Thursday, November 26, 2009

Muiris O Grady: heather weather

The pair of us have been on the road, telling farmers from Donegal to Bantry about Organics with Altitude. So it is high time we updated this site. I'll start with a feature on Muiris O Grady.

Muiris is a neighbour of Joe Condon, and he's just started direct selling extra mature mountain lamb. The info below is in fact a few weeks old now: Muiris is still enjoying direct selling just as much.

Muiris O Grady from Waterford is another dipping his toe into direct selling. Indeed, the market he is selling at is new too. Kilmackthomas market, just outside Waterford city, began Halloween weekend in the business park.

There were about 15 stalls at the busy Friday market, including crafts, apple juice, flowers, two meat stalls, cheese and vegetables.

O' Grady featured in farming some months ago, when selling his extra mature blackface mountain lambs to high end restaurants. He stocks 500 sheep and 15 beef animals, along with 30 of the extra mature lambs in the Nire Valley.

I asked him why he choose this new route to market. “I just wanted to try something new, to try to make a few pound”. With lamb numbers in severe decline for many years across Ireland, coupled with poor prices, its easy to see why a young sheep farmer would try something new.

A step like this, into direct selling, is a big one. Farming is in many ways the exact opposite of direct selling, especially somewhere as isolated as the Nire Valley. You simply don't interact with large numbers of people a daily basis.

Speaking to him just after his first market, I asked Muiris O Grady if he had any retail experience of any sort. He laughed: “no, nothing like that!” He continues. “It was a big change I can tell you. But it was fine, you just get on with it. Most of the customers just bought and that was it. Some chatted, just asking where it was reared and that, just general chat.”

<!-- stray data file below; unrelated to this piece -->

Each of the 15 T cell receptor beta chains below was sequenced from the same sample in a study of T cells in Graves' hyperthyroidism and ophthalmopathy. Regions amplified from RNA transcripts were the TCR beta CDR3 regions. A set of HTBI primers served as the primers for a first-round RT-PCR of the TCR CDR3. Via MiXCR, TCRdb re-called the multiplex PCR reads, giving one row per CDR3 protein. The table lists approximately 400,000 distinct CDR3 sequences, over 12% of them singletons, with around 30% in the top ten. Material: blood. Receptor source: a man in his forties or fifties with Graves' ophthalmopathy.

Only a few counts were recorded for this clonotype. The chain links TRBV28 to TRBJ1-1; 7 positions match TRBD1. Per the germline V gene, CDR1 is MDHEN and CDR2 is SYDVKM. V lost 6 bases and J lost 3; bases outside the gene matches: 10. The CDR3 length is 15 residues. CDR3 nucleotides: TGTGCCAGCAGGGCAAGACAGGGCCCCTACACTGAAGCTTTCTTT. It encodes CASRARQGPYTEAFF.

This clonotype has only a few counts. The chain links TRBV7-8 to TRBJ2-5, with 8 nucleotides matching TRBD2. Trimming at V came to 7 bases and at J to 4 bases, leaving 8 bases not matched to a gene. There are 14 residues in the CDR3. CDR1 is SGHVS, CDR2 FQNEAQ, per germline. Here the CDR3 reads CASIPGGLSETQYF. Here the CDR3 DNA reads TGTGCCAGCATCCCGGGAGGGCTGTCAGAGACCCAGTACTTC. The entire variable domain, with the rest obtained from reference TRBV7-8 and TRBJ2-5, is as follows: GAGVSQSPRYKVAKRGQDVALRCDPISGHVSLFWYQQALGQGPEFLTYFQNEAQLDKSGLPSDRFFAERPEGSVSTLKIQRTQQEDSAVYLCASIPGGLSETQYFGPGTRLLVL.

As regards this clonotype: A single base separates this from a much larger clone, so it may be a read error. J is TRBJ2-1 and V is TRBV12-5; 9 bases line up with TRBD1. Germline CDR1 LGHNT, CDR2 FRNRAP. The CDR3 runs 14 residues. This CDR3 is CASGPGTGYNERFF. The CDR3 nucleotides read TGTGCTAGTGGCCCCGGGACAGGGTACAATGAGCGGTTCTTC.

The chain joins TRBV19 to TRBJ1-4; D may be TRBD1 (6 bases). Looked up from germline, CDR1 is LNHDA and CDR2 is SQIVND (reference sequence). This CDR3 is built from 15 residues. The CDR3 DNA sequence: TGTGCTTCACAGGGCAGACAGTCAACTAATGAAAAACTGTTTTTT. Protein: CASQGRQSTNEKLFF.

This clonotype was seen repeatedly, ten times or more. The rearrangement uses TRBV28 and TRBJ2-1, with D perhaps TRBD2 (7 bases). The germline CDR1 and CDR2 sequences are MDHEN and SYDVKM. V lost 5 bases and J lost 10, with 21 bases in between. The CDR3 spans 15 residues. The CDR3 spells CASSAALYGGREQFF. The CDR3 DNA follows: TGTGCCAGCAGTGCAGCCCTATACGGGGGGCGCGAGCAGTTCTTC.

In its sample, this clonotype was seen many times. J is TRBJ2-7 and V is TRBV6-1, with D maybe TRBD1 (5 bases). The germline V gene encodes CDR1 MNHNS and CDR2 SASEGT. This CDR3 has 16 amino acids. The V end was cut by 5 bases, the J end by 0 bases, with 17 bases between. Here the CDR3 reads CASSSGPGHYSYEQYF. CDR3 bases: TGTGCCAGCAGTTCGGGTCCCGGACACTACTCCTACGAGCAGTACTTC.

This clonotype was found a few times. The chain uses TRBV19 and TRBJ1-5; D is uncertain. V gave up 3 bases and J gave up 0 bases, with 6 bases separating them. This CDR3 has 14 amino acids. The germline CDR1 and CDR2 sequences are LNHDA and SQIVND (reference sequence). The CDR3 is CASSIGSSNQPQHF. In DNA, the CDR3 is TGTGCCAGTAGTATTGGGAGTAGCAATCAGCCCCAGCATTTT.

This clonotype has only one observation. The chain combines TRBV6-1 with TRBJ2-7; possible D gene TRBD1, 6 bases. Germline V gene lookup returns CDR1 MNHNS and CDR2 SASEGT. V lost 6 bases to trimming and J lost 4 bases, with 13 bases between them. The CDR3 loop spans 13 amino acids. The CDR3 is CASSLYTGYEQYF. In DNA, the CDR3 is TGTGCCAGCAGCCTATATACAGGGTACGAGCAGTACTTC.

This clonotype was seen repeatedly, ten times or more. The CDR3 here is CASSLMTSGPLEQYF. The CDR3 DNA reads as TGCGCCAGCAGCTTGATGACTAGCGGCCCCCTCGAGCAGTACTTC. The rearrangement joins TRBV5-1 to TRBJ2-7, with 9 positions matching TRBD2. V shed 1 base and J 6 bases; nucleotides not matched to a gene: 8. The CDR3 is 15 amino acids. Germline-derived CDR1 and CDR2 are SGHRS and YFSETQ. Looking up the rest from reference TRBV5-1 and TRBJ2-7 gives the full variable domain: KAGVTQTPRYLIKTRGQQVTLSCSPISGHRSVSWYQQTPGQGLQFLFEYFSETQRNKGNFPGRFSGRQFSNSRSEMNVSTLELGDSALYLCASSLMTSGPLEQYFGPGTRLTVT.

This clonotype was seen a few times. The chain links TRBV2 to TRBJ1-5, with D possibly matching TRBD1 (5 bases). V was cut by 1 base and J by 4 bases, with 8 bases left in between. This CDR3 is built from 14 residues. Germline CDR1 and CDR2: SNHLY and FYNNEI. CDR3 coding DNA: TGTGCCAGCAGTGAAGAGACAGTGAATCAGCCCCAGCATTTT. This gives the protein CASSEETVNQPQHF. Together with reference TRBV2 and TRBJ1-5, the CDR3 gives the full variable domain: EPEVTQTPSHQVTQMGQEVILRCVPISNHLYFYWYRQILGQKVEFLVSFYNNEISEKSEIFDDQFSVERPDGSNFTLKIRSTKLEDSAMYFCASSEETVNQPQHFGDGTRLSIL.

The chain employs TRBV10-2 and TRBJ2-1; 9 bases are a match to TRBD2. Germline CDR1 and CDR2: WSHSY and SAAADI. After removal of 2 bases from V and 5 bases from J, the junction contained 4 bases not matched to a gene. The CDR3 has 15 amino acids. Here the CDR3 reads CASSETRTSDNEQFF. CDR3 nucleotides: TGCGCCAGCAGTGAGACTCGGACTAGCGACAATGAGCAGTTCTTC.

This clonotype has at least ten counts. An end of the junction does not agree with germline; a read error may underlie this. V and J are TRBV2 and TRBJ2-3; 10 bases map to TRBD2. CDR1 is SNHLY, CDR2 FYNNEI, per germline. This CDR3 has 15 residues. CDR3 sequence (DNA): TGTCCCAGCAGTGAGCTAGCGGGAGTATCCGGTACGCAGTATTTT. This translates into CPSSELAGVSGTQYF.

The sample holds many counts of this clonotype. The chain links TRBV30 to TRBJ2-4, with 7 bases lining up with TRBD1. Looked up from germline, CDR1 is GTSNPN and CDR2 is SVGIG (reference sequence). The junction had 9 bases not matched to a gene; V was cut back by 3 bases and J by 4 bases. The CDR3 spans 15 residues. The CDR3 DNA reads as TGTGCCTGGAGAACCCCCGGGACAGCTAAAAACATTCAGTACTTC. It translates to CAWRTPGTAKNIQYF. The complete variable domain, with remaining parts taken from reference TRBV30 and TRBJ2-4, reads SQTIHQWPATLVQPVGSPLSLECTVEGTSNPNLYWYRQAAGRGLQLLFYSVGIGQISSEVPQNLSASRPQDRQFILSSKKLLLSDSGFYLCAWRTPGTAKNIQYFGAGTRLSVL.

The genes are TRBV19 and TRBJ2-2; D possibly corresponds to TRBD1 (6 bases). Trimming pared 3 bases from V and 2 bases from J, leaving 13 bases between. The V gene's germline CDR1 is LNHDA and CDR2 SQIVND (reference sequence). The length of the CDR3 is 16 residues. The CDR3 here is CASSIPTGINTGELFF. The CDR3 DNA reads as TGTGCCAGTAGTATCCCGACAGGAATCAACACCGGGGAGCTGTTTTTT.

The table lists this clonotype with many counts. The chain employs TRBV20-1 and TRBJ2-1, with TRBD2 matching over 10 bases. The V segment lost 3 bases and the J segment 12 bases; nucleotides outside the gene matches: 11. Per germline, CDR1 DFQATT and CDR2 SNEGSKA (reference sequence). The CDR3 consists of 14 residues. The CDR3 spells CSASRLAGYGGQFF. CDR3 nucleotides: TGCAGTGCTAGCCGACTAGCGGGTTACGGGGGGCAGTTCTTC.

“It wasn't bad at all. It was a nice experience in fact. I know what I had. I wasn't trying to cod people. It was good stuff. And now I'm looking forward to going again. Definitely”.

He described the market as “good, very lively, with a great atmosphere. Importantly, “I sold out of what I brought. I brought 1 ½ full lambs, in chops, legs, stir fry mince and burgers. They all went”.

“The chops in particular went well. I also had cooked samples of the stir fry mince. I found the burgers were a bit slower, but I know people who have sampled them and once they've tasted them, they come back for more. People aren't as used to lamb burgers”.

As so often is the case, the cliches about farmers' markets' prices and customers are way off the mark in the case of Killmackthomas.

There were of course some people from the business park, but there were plenty of country people from around rural Waterford, doing their shopping.
And the prices were bang on: 4 chops for 6Euro, 6 chops for 8Euro; 4 burgers for 6Euro, stirfry mince for 6 Euro and legs for E25.

O' Grady gets his meat butchered by John Finn in Mitchelstown, who lets it hang for over a week.

Muiris O Grady jumped in at the deep end. Facing into more of the same with sheep, he diversified into selling good food direct to customers.

He didn't have an iota of experience of dealing with the public in a retail context. But sometimes, this actually sits quite well with the customer. Customers are craving value and authenticity – real proper food at a decent price.

And it is quite easy to see how and why they would then trust the genuineness of the real farmer selling his own food.

With so many brash, polished snakeoil salesmen out there, a farmer selling his own food direct has, to use a slightly obscure but eminently apt word, genuinity.

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